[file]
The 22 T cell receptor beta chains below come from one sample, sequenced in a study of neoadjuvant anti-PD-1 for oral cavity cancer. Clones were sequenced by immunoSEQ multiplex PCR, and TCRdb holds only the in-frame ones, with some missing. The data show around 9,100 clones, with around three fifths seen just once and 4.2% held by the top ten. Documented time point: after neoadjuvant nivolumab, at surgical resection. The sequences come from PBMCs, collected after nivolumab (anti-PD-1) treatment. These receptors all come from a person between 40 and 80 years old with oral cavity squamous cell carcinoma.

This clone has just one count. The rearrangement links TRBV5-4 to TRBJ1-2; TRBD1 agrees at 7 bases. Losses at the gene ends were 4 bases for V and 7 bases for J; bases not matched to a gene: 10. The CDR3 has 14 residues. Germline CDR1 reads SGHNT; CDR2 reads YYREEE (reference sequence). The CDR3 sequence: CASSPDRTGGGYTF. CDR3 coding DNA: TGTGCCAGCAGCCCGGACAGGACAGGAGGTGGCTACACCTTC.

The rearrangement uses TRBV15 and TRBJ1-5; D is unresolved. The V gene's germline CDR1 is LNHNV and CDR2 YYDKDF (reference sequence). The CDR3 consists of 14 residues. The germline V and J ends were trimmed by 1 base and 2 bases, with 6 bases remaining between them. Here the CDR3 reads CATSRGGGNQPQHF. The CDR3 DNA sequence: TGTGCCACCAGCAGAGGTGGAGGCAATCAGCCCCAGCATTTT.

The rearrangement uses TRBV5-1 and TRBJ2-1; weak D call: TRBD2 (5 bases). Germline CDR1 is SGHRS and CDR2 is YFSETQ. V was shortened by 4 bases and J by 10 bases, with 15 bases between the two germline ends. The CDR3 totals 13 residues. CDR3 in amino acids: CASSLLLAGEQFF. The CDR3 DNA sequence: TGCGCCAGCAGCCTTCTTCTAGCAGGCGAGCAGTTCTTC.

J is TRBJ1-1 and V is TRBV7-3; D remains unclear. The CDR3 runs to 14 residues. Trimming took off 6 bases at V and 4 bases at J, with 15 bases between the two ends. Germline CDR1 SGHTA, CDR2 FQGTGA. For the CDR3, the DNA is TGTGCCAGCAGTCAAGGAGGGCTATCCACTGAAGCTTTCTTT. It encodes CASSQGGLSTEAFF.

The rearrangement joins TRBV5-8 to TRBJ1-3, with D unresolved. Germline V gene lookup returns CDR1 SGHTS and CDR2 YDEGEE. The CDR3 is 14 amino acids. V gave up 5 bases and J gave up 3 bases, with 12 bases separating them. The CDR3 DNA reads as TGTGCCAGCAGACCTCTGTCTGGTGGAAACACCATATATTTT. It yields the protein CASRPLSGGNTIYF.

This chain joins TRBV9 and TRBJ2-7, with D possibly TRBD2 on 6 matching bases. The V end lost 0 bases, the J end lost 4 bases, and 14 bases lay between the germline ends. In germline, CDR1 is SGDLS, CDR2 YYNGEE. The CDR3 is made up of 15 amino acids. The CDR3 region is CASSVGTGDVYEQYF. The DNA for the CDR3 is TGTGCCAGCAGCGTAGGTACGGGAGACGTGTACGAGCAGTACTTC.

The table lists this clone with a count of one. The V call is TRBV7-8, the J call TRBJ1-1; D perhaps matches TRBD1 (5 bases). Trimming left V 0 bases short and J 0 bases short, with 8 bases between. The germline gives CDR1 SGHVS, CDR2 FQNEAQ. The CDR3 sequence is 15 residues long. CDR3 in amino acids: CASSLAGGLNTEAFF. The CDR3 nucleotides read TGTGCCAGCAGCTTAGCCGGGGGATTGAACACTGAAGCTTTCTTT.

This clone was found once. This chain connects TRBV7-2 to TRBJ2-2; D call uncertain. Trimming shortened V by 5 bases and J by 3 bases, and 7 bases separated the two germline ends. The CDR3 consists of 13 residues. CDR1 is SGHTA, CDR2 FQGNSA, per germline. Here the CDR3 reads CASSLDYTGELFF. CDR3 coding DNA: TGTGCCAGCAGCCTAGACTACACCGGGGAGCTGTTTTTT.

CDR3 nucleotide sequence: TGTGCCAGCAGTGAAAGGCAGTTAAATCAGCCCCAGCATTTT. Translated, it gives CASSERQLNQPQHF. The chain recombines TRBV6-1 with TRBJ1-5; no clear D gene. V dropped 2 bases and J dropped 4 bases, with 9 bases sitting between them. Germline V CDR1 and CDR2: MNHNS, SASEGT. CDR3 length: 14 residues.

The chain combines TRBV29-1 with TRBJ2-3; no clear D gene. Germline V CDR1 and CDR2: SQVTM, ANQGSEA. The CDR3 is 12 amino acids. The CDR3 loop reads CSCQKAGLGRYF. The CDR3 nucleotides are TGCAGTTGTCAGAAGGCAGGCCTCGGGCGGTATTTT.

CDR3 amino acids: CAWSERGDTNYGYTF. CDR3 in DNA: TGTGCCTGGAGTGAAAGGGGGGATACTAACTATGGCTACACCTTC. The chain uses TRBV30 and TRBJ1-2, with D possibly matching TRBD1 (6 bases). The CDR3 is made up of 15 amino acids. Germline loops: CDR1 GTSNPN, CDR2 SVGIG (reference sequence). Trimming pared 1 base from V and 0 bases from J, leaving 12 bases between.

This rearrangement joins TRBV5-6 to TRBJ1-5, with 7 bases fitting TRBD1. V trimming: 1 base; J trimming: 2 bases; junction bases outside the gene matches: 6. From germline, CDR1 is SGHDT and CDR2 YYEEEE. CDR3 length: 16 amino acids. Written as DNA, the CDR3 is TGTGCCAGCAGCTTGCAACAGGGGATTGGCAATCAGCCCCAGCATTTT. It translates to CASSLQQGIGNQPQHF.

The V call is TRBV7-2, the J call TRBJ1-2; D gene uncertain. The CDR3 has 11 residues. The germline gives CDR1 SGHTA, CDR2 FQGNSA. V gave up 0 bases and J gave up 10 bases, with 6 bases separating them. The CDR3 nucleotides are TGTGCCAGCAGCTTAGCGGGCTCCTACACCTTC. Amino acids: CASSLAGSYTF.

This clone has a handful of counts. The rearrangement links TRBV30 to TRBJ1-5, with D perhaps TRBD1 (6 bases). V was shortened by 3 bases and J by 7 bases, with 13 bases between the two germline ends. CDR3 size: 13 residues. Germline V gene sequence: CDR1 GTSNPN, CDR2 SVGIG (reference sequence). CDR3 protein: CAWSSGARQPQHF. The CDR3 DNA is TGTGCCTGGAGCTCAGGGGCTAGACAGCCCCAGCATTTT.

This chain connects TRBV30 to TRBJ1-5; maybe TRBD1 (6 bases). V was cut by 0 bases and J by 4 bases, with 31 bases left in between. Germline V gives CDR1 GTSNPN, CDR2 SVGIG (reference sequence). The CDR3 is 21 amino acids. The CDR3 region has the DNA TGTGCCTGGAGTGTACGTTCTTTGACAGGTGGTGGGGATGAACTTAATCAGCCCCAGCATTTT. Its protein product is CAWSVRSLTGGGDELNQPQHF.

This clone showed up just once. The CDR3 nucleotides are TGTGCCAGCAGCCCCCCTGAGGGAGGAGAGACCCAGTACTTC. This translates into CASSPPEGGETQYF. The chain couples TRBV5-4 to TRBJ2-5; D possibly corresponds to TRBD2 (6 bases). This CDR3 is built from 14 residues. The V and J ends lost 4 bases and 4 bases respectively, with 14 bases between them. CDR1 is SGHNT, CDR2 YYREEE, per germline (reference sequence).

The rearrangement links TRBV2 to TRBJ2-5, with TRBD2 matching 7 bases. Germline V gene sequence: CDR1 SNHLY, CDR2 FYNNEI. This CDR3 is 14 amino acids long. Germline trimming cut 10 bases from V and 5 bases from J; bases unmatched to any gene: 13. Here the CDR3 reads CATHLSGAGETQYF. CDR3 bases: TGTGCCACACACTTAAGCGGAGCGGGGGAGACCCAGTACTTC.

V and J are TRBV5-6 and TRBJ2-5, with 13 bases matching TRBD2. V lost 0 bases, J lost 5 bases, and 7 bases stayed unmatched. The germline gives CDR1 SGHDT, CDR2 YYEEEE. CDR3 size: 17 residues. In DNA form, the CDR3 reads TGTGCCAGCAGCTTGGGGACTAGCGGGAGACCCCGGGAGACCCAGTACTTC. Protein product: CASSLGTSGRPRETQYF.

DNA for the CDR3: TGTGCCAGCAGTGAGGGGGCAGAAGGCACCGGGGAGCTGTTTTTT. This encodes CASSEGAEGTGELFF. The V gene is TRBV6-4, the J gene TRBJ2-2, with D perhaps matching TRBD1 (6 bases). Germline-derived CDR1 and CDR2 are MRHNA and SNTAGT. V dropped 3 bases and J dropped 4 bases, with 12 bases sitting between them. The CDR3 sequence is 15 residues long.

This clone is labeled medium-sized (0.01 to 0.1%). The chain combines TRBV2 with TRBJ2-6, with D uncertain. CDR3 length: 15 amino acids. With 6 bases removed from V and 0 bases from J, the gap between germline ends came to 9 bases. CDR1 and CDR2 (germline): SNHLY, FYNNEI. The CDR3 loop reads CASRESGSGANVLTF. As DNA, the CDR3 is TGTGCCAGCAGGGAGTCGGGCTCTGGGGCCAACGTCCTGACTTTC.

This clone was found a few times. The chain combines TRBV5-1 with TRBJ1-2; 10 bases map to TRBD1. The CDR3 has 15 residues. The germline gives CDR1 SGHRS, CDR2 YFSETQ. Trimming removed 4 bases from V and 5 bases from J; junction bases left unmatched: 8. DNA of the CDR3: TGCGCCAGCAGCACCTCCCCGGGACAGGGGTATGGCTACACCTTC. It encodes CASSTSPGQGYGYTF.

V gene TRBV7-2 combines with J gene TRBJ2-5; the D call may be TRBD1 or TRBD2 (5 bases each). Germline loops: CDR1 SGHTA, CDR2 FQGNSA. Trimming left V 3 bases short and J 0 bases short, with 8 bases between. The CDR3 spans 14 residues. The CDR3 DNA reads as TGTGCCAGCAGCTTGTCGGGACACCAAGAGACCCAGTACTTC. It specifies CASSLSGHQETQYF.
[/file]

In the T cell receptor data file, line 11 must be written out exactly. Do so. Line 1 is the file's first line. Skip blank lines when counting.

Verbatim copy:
The chain combines TRBV29-1 with TRBJ2-3; no clear D gene. Germline V CDR1 and CDR2: SQVTM, ANQGSEA. The CDR3 is 12 amino acids. The CDR3 loop reads CSCQKAGLGRYF. The CDR3 nucleotides are TGCAGTTGTCAGAAGGCAGGCCTCGGGCGGTATTTT.